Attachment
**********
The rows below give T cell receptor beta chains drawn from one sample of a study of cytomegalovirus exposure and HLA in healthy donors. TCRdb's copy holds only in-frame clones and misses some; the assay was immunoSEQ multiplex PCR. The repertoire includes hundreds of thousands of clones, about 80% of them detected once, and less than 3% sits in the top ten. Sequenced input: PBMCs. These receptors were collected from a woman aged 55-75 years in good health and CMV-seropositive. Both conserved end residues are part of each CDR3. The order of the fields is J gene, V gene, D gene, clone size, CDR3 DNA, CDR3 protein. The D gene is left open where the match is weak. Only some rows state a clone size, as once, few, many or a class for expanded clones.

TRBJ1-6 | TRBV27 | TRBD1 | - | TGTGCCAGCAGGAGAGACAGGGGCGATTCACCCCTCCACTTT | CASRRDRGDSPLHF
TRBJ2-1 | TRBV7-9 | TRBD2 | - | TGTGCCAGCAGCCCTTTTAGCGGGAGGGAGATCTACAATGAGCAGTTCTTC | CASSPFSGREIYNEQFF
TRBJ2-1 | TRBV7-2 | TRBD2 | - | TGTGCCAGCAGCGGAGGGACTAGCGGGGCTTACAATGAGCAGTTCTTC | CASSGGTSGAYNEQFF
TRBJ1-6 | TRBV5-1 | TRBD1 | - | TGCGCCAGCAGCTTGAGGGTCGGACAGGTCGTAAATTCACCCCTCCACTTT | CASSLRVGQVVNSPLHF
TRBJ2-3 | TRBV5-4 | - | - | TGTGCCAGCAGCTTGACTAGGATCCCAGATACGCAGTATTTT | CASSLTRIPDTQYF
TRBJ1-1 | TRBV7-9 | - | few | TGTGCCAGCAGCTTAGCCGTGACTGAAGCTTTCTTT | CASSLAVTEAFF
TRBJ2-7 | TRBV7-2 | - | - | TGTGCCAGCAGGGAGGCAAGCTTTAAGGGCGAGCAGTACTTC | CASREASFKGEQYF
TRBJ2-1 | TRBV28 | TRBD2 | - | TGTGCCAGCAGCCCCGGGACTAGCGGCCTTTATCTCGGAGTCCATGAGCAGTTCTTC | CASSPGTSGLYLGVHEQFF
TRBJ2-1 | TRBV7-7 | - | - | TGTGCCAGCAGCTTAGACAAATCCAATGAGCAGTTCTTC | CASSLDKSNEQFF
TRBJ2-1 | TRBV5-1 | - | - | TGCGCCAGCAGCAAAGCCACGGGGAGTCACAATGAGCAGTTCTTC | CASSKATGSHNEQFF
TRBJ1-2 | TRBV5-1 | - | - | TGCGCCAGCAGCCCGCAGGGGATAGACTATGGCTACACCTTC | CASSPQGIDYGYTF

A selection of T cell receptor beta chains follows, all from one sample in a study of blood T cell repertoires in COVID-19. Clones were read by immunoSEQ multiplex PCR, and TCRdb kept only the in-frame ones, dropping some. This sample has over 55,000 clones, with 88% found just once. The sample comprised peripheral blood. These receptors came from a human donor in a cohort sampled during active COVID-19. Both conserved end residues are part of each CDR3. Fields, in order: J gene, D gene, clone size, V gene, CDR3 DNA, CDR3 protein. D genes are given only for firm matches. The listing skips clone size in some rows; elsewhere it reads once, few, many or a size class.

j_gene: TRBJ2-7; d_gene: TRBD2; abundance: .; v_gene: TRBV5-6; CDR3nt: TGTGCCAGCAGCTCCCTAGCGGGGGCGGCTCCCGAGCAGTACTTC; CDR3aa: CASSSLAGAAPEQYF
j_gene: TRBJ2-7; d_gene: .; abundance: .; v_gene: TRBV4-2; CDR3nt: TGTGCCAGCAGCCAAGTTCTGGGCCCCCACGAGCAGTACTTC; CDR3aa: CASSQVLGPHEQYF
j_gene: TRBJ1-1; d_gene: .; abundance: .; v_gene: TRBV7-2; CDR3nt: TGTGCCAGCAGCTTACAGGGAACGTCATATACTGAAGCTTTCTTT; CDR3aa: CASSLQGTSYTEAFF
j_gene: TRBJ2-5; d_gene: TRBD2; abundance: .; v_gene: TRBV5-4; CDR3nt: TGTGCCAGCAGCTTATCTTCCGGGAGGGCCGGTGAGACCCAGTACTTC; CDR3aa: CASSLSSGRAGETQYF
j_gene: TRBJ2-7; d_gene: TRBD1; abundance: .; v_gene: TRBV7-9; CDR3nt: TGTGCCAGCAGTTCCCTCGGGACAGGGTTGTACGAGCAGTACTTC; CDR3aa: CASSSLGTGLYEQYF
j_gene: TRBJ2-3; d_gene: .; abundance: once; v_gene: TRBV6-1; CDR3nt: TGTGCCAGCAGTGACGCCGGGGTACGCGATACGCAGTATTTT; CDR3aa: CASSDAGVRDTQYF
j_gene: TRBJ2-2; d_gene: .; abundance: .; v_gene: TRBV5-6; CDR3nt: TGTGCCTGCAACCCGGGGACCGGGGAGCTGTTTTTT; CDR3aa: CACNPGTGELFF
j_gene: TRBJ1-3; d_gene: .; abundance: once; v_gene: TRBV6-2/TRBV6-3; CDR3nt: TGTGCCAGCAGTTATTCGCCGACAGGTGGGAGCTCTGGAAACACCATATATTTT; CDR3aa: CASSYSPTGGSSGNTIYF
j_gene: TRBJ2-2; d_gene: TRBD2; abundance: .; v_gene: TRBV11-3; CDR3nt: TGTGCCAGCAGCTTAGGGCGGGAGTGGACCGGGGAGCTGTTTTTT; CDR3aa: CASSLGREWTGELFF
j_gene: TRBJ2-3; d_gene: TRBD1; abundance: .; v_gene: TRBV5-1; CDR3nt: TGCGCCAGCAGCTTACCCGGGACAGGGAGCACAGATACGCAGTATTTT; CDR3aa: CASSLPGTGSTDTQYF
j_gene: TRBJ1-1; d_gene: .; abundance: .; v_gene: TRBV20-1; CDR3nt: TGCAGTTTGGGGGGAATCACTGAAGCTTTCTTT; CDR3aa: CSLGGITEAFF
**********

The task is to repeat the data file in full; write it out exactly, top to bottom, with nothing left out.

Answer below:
The rows below give T cell receptor beta chains drawn from one sample of a study of cytomegalovirus exposure and HLA in healthy donors. TCRdb's copy holds only in-frame clones and misses some; the assay was immunoSEQ multiplex PCR. The repertoire includes hundreds of thousands of clones, about 80% of them detected once, and less than 3% sits in the top ten. Sequenced input: PBMCs. These receptors were collected from a woman aged 55-75 years in good health and CMV-seropositive. Both conserved end residues are part of each CDR3. The order of the fields is J gene, V gene, D gene, clone size, CDR3 DNA, CDR3 protein. The D gene is left open where the match is weak. Only some rows state a clone size, as once, few, many or a class for expanded clones.

TRBJ1-6 | TRBV27 | TRBD1 | - | TGTGCCAGCAGGAGAGACAGGGGCGATTCACCCCTCCACTTT | CASRRDRGDSPLHF
TRBJ2-1 | TRBV7-9 | TRBD2 | - | TGTGCCAGCAGCCCTTTTAGCGGGAGGGAGATCTACAATGAGCAGTTCTTC | CASSPFSGREIYNEQFF
TRBJ2-1 | TRBV7-2 | TRBD2 | - | TGTGCCAGCAGCGGAGGGACTAGCGGGGCTTACAATGAGCAGTTCTTC | CASSGGTSGAYNEQFF
TRBJ1-6 | TRBV5-1 | TRBD1 | - | TGCGCCAGCAGCTTGAGGGTCGGACAGGTCGTAAATTCACCCCTCCACTTT | CASSLRVGQVVNSPLHF
TRBJ2-3 | TRBV5-4 | - | - | TGTGCCAGCAGCTTGACTAGGATCCCAGATACGCAGTATTTT | CASSLTRIPDTQYF
TRBJ1-1 | TRBV7-9 | - | few | TGTGCCAGCAGCTTAGCCGTGACTGAAGCTTTCTTT | CASSLAVTEAFF
TRBJ2-7 | TRBV7-2 | - | - | TGTGCCAGCAGGGAGGCAAGCTTTAAGGGCGAGCAGTACTTC | CASREASFKGEQYF
TRBJ2-1 | TRBV28 | TRBD2 | - | TGTGCCAGCAGCCCCGGGACTAGCGGCCTTTATCTCGGAGTCCATGAGCAGTTCTTC | CASSPGTSGLYLGVHEQFF
TRBJ2-1 | TRBV7-7 | - | - | TGTGCCAGCAGCTTAGACAAATCCAATGAGCAGTTCTTC | CASSLDKSNEQFF
TRBJ2-1 | TRBV5-1 | - | - | TGCGCCAGCAGCAAAGCCACGGGGAGTCACAATGAGCAGTTCTTC | CASSKATGSHNEQFF
TRBJ1-2 | TRBV5-1 | - | - | TGCGCCAGCAGCCCGCAGGGGATAGACTATGGCTACACCTTC | CASSPQGIDYGYTF

A selection of T cell receptor beta chains follows, all from one sample in a study of blood T cell repertoires in COVID-19. Clones were read by immunoSEQ multiplex PCR, and TCRdb kept only the in-frame ones, dropping some. This sample has over 55,000 clones, with 88% found just once. The sample comprised peripheral blood. These receptors came from a human donor in a cohort sampled during active COVID-19. Both conserved end residues are part of each CDR3. Fields, in order: J gene, D gene, clone size, V gene, CDR3 DNA, CDR3 protein. D genes are given only for firm matches. The listing skips clone size in some rows; elsewhere it reads once, few, many or a size class.

j_gene: TRBJ2-7; d_gene: TRBD2; abundance: .; v_gene: TRBV5-6; CDR3nt: TGTGCCAGCAGCTCCCTAGCGGGGGCGGCTCCCGAGCAGTACTTC; CDR3aa: CASSSLAGAAPEQYF
j_gene: TRBJ2-7; d_gene: .; abundance: .; v_gene: TRBV4-2; CDR3nt: TGTGCCAGCAGCCAAGTTCTGGGCCCCCACGAGCAGTACTTC; CDR3aa: CASSQVLGPHEQYF
j_gene: TRBJ1-1; d_gene: .; abundance: .; v_gene: TRBV7-2; CDR3nt: TGTGCCAGCAGCTTACAGGGAACGTCATATACTGAAGCTTTCTTT; CDR3aa: CASSLQGTSYTEAFF
j_gene: TRBJ2-5; d_gene: TRBD2; abundance: .; v_gene: TRBV5-4; CDR3nt: TGTGCCAGCAGCTTATCTTCCGGGAGGGCCGGTGAGACCCAGTACTTC; CDR3aa: CASSLSSGRAGETQYF
j_gene: TRBJ2-7; d_gene: TRBD1; abundance: .; v_gene: TRBV7-9; CDR3nt: TGTGCCAGCAGTTCCCTCGGGACAGGGTTGTACGAGCAGTACTTC; CDR3aa: CASSSLGTGLYEQYF
j_gene: TRBJ2-3; d_gene: .; abundance: once; v_gene: TRBV6-1; CDR3nt: TGTGCCAGCAGTGACGCCGGGGTACGCGATACGCAGTATTTT; CDR3aa: CASSDAGVRDTQYF
j_gene: TRBJ2-2; d_gene: .; abundance: .; v_gene: TRBV5-6; CDR3nt: TGTGCCTGCAACCCGGGGACCGGGGAGCTGTTTTTT; CDR3aa: CACNPGTGELFF
j_gene: TRBJ1-3; d_gene: .; abundance: once; v_gene: TRBV6-2/TRBV6-3; CDR3nt: TGTGCCAGCAGTTATTCGCCGACAGGTGGGAGCTCTGGAAACACCATATATTTT; CDR3aa: CASSYSPTGGSSGNTIYF
j_gene: TRBJ2-2; d_gene: TRBD2; abundance: .; v_gene: TRBV11-3; CDR3nt: TGTGCCAGCAGCTTAGGGCGGGAGTGGACCGGGGAGCTGTTTTTT; CDR3aa: CASSLGREWTGELFF
j_gene: TRBJ2-3; d_gene: TRBD1; abundance: .; v_gene: TRBV5-1; CDR3nt: TGCGCCAGCAGCTTACCCGGGACAGGGAGCACAGATACGCAGTATTTT; CDR3aa: CASSLPGTGSTDTQYF
j_gene: TRBJ1-1; d_gene: .; abundance: .; v_gene: TRBV20-1; CDR3nt: TGCAGTTTGGGGGGAATCACTGAAGCTTTCTTT; CDR3aa: CSLGGITEAFF